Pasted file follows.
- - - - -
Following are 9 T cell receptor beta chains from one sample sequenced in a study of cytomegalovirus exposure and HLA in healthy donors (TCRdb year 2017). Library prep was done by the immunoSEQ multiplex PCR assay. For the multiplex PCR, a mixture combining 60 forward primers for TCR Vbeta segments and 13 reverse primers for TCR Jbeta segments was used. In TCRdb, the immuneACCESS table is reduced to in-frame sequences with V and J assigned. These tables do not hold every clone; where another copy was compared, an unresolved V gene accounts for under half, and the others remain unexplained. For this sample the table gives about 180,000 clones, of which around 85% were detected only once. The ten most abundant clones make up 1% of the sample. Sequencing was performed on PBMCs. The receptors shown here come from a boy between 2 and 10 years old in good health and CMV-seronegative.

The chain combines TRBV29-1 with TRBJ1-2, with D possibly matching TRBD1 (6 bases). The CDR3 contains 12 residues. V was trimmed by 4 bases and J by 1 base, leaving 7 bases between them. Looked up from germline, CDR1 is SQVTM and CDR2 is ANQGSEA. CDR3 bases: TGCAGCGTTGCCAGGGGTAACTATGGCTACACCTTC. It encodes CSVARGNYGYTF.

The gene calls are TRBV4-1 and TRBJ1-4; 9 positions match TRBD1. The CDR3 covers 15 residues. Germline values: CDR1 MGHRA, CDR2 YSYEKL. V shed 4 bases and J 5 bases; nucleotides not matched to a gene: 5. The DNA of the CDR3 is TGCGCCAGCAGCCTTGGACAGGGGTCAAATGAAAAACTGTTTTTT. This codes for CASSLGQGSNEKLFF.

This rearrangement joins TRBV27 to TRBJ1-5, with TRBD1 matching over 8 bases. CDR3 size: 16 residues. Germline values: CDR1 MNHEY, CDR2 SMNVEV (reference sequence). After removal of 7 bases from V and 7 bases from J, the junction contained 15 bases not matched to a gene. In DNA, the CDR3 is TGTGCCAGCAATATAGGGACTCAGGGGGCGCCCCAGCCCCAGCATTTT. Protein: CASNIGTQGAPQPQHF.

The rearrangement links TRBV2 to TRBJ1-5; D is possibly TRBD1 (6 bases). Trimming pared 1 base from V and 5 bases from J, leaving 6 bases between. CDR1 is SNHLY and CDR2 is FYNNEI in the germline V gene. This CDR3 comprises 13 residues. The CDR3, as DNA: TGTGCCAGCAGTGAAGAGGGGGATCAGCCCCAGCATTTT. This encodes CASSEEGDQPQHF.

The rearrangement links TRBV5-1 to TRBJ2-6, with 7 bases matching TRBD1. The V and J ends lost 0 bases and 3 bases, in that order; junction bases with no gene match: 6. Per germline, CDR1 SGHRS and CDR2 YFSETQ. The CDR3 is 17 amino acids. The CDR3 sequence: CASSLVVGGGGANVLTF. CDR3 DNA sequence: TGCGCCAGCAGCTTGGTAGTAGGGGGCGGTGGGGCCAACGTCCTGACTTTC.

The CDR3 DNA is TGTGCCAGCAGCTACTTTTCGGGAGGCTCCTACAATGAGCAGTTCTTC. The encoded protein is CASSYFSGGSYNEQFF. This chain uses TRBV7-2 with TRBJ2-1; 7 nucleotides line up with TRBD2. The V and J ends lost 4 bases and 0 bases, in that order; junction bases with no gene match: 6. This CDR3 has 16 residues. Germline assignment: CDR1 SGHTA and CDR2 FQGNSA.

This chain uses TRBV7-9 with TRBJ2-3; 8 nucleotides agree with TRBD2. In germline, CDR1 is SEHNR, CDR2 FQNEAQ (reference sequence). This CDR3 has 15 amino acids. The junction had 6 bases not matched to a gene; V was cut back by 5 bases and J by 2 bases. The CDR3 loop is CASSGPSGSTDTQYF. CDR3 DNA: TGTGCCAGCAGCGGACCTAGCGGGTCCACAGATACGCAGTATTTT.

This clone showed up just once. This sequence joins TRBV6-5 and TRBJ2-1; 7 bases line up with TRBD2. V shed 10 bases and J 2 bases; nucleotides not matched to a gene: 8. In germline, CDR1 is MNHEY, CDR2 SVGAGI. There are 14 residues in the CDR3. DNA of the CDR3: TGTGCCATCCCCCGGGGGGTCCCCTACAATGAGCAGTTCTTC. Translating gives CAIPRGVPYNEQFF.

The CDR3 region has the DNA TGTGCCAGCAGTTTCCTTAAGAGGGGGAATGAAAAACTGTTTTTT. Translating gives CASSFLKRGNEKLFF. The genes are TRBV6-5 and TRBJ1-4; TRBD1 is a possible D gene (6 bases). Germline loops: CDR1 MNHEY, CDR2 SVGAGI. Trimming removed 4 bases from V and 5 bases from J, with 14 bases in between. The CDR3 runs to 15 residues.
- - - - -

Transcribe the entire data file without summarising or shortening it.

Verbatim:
Following are 9 T cell receptor beta chains from one sample sequenced in a study of cytomegalovirus exposure and HLA in healthy donors (TCRdb year 2017). Library prep was done by the immunoSEQ multiplex PCR assay. For the multiplex PCR, a mixture combining 60 forward primers for TCR Vbeta segments and 13 reverse primers for TCR Jbeta segments was used. In TCRdb, the immuneACCESS table is reduced to in-frame sequences with V and J assigned. These tables do not hold every clone; where another copy was compared, an unresolved V gene accounts for under half, and the others remain unexplained. For this sample the table gives about 180,000 clones, of which around 85% were detected only once. The ten most abundant clones make up 1% of the sample. Sequencing was performed on PBMCs. The receptors shown here come from a boy between 2 and 10 years old in good health and CMV-seronegative.

The chain combines TRBV29-1 with TRBJ1-2, with D possibly matching TRBD1 (6 bases). The CDR3 contains 12 residues. V was trimmed by 4 bases and J by 1 base, leaving 7 bases between them. Looked up from germline, CDR1 is SQVTM and CDR2 is ANQGSEA. CDR3 bases: TGCAGCGTTGCCAGGGGTAACTATGGCTACACCTTC. It encodes CSVARGNYGYTF.

The gene calls are TRBV4-1 and TRBJ1-4; 9 positions match TRBD1. The CDR3 covers 15 residues. Germline values: CDR1 MGHRA, CDR2 YSYEKL. V shed 4 bases and J 5 bases; nucleotides not matched to a gene: 5. The DNA of the CDR3 is TGCGCCAGCAGCCTTGGACAGGGGTCAAATGAAAAACTGTTTTTT. This codes for CASSLGQGSNEKLFF.

This rearrangement joins TRBV27 to TRBJ1-5, with TRBD1 matching over 8 bases. CDR3 size: 16 residues. Germline values: CDR1 MNHEY, CDR2 SMNVEV (reference sequence). After removal of 7 bases from V and 7 bases from J, the junction contained 15 bases not matched to a gene. In DNA, the CDR3 is TGTGCCAGCAATATAGGGACTCAGGGGGCGCCCCAGCCCCAGCATTTT. Protein: CASNIGTQGAPQPQHF.

The rearrangement links TRBV2 to TRBJ1-5; D is possibly TRBD1 (6 bases). Trimming pared 1 base from V and 5 bases from J, leaving 6 bases between. CDR1 is SNHLY and CDR2 is FYNNEI in the germline V gene. This CDR3 comprises 13 residues. The CDR3, as DNA: TGTGCCAGCAGTGAAGAGGGGGATCAGCCCCAGCATTTT. This encodes CASSEEGDQPQHF.

The rearrangement links TRBV5-1 to TRBJ2-6, with 7 bases matching TRBD1. The V and J ends lost 0 bases and 3 bases, in that order; junction bases with no gene match: 6. Per germline, CDR1 SGHRS and CDR2 YFSETQ. The CDR3 is 17 amino acids. The CDR3 sequence: CASSLVVGGGGANVLTF. CDR3 DNA sequence: TGCGCCAGCAGCTTGGTAGTAGGGGGCGGTGGGGCCAACGTCCTGACTTTC.

The CDR3 DNA is TGTGCCAGCAGCTACTTTTCGGGAGGCTCCTACAATGAGCAGTTCTTC. The encoded protein is CASSYFSGGSYNEQFF. This chain uses TRBV7-2 with TRBJ2-1; 7 nucleotides line up with TRBD2. The V and J ends lost 4 bases and 0 bases, in that order; junction bases with no gene match: 6. This CDR3 has 16 residues. Germline assignment: CDR1 SGHTA and CDR2 FQGNSA.

This chain uses TRBV7-9 with TRBJ2-3; 8 nucleotides agree with TRBD2. In germline, CDR1 is SEHNR, CDR2 FQNEAQ (reference sequence). This CDR3 has 15 amino acids. The junction had 6 bases not matched to a gene; V was cut back by 5 bases and J by 2 bases. The CDR3 loop is CASSGPSGSTDTQYF. CDR3 DNA: TGTGCCAGCAGCGGACCTAGCGGGTCCACAGATACGCAGTATTTT.

This clone showed up just once. This sequence joins TRBV6-5 and TRBJ2-1; 7 bases line up with TRBD2. V shed 10 bases and J 2 bases; nucleotides not matched to a gene: 8. In germline, CDR1 is MNHEY, CDR2 SVGAGI. There are 14 residues in the CDR3. DNA of the CDR3: TGTGCCATCCCCCGGGGGGTCCCCTACAATGAGCAGTTCTTC. Translating gives CAIPRGVPYNEQFF.

The CDR3 region has the DNA TGTGCCAGCAGTTTCCTTAAGAGGGGGAATGAAAAACTGTTTTTT. Translating gives CASSFLKRGNEKLFF. The genes are TRBV6-5 and TRBJ1-4; TRBD1 is a possible D gene (6 bases). Germline loops: CDR1 MNHEY, CDR2 SVGAGI. Trimming removed 4 bases from V and 5 bases from J, with 14 bases in between. The CDR3 runs to 15 residues.